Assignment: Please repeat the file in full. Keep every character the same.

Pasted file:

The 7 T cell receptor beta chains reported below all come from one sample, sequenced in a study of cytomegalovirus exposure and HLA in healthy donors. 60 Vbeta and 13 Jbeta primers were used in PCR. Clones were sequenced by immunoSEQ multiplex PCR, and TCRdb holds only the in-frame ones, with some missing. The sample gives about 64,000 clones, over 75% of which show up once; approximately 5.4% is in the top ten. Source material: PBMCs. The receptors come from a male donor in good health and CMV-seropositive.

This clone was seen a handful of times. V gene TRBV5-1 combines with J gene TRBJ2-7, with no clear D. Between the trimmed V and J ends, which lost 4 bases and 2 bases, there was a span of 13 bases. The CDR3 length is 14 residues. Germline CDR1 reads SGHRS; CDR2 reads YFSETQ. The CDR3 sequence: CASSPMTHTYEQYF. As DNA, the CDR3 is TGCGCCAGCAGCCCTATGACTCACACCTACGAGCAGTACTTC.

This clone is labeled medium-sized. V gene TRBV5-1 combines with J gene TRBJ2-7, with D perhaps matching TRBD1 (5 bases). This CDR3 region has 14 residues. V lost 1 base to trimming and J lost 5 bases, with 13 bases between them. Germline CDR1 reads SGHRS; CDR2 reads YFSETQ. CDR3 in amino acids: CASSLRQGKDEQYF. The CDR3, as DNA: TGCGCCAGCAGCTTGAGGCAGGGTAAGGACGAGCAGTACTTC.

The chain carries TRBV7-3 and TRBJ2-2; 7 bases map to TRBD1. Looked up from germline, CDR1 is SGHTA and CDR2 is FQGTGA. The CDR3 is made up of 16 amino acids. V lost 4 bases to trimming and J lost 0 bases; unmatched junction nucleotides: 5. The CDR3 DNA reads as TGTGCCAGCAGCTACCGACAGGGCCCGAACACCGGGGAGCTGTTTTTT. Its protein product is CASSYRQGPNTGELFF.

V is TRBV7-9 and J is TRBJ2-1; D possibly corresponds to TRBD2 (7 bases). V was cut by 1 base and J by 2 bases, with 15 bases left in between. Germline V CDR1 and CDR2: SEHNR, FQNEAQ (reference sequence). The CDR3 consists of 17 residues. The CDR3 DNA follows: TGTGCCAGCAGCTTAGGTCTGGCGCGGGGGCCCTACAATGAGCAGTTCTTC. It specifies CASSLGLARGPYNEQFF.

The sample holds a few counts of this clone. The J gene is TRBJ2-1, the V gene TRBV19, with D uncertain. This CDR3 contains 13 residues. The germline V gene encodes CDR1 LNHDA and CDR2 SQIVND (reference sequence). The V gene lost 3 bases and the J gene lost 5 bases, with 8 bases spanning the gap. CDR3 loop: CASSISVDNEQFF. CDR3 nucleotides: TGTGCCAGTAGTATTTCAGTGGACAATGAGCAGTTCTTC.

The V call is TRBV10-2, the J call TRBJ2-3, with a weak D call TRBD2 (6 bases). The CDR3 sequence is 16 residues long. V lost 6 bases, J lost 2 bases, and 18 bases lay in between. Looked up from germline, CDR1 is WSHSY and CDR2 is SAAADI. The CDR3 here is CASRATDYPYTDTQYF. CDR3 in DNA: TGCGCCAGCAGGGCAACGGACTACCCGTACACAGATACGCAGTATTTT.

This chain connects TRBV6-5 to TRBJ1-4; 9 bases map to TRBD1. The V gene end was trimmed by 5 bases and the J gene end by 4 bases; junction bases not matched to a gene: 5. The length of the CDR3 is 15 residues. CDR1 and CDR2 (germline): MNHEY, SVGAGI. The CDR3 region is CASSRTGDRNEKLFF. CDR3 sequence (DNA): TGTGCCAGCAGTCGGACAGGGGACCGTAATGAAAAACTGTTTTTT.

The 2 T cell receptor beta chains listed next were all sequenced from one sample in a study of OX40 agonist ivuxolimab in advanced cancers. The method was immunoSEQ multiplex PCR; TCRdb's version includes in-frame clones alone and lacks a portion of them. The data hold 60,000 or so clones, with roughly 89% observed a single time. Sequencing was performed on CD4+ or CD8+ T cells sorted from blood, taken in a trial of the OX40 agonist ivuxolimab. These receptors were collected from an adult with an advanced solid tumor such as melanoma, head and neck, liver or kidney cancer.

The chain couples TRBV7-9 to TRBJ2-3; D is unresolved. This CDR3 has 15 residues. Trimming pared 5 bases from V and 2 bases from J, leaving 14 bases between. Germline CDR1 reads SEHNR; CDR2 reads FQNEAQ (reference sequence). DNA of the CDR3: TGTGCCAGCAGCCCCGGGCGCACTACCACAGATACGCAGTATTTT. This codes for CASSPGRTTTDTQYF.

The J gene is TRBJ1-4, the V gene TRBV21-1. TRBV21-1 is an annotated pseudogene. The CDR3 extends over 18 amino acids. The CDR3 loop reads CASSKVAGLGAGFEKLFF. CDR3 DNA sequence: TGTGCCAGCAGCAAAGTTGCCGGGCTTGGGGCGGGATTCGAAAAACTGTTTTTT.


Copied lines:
The 7 T cell receptor beta chains reported below all come from one sample, sequenced in a study of cytomegalovirus exposure and HLA in healthy donors. 60 Vbeta and 13 Jbeta primers were used in PCR. Clones were sequenced by immunoSEQ multiplex PCR, and TCRdb holds only the in-frame ones, with some missing. The sample gives about 64,000 clones, over 75% of which show up once; approximately 5.4% is in the top ten. Source material: PBMCs. The receptors come from a male donor in good health and CMV-seropositive.

This clone was seen a handful of times. V gene TRBV5-1 combines with J gene TRBJ2-7, with no clear D. Between the trimmed V and J ends, which lost 4 bases and 2 bases, there was a span of 13 bases. The CDR3 length is 14 residues. Germline CDR1 reads SGHRS; CDR2 reads YFSETQ. The CDR3 sequence: CASSPMTHTYEQYF. As DNA, the CDR3 is TGCGCCAGCAGCCCTATGACTCACACCTACGAGCAGTACTTC.

This clone is labeled medium-sized. V gene TRBV5-1 combines with J gene TRBJ2-7, with D perhaps matching TRBD1 (5 bases). This CDR3 region has 14 residues. V lost 1 base to trimming and J lost 5 bases, with 13 bases between them. Germline CDR1 reads SGHRS; CDR2 reads YFSETQ. CDR3 in amino acids: CASSLRQGKDEQYF. The CDR3, as DNA: TGCGCCAGCAGCTTGAGGCAGGGTAAGGACGAGCAGTACTTC.

The chain carries TRBV7-3 and TRBJ2-2; 7 bases map to TRBD1. Looked up from germline, CDR1 is SGHTA and CDR2 is FQGTGA. The CDR3 is made up of 16 amino acids. V lost 4 bases to trimming and J lost 0 bases; unmatched junction nucleotides: 5. The CDR3 DNA reads as TGTGCCAGCAGCTACCGACAGGGCCCGAACACCGGGGAGCTGTTTTTT. Its protein product is CASSYRQGPNTGELFF.

V is TRBV7-9 and J is TRBJ2-1; D possibly corresponds to TRBD2 (7 bases). V was cut by 1 base and J by 2 bases, with 15 bases left in between. Germline V CDR1 and CDR2: SEHNR, FQNEAQ (reference sequence). The CDR3 consists of 17 residues. The CDR3 DNA follows: TGTGCCAGCAGCTTAGGTCTGGCGCGGGGGCCCTACAATGAGCAGTTCTTC. It specifies CASSLGLARGPYNEQFF.

The sample holds a few counts of this clone. The J gene is TRBJ2-1, the V gene TRBV19, with D uncertain. This CDR3 contains 13 residues. The germline V gene encodes CDR1 LNHDA and CDR2 SQIVND (reference sequence). The V gene lost 3 bases and the J gene lost 5 bases, with 8 bases spanning the gap. CDR3 loop: CASSISVDNEQFF. CDR3 nucleotides: TGTGCCAGTAGTATTTCAGTGGACAATGAGCAGTTCTTC.

The V call is TRBV10-2, the J call TRBJ2-3, with a weak D call TRBD2 (6 bases). The CDR3 sequence is 16 residues long. V lost 6 bases, J lost 2 bases, and 18 bases lay in between. Looked up from germline, CDR1 is WSHSY and CDR2 is SAAADI. The CDR3 here is CASRATDYPYTDTQYF. CDR3 in DNA: TGCGCCAGCAGGGCAACGGACTACCCGTACACAGATACGCAGTATTTT.

This chain connects TRBV6-5 to TRBJ1-4; 9 bases map to TRBD1. The V gene end was trimmed by 5 bases and the J gene end by 4 bases; junction bases not matched to a gene: 5. The length of the CDR3 is 15 residues. CDR1 and CDR2 (germline): MNHEY, SVGAGI. The CDR3 region is CASSRTGDRNEKLFF. CDR3 sequence (DNA): TGTGCCAGCAGTCGGACAGGGGACCGTAATGAAAAACTGTTTTTT.

The 2 T cell receptor beta chains listed next were all sequenced from one sample in a study of OX40 agonist ivuxolimab in advanced cancers. The method was immunoSEQ multiplex PCR; TCRdb's version includes in-frame clones alone and lacks a portion of them. The data hold 60,000 or so clones, with roughly 89% observed a single time. Sequencing was performed on CD4+ or CD8+ T cells sorted from blood, taken in a trial of the OX40 agonist ivuxolimab. These receptors were collected from an adult with an advanced solid tumor such as melanoma, head and neck, liver or kidney cancer.

The chain couples TRBV7-9 to TRBJ2-3; D is unresolved. This CDR3 has 15 residues. Trimming pared 5 bases from V and 2 bases from J, leaving 14 bases between. Germline CDR1 reads SEHNR; CDR2 reads FQNEAQ (reference sequence). DNA of the CDR3: TGTGCCAGCAGCCCCGGGCGCACTACCACAGATACGCAGTATTTT. This codes for CASSPGRTTTDTQYF.

The J gene is TRBJ1-4, the V gene TRBV21-1. TRBV21-1 is an annotated pseudogene. The CDR3 extends over 18 amino acids. The CDR3 loop reads CASSKVAGLGAGFEKLFF. CDR3 DNA sequence: TGTGCCAGCAGCAAAGTTGCCGGGCTTGGGGCGGGATTCGAAAAACTGTTTTTT.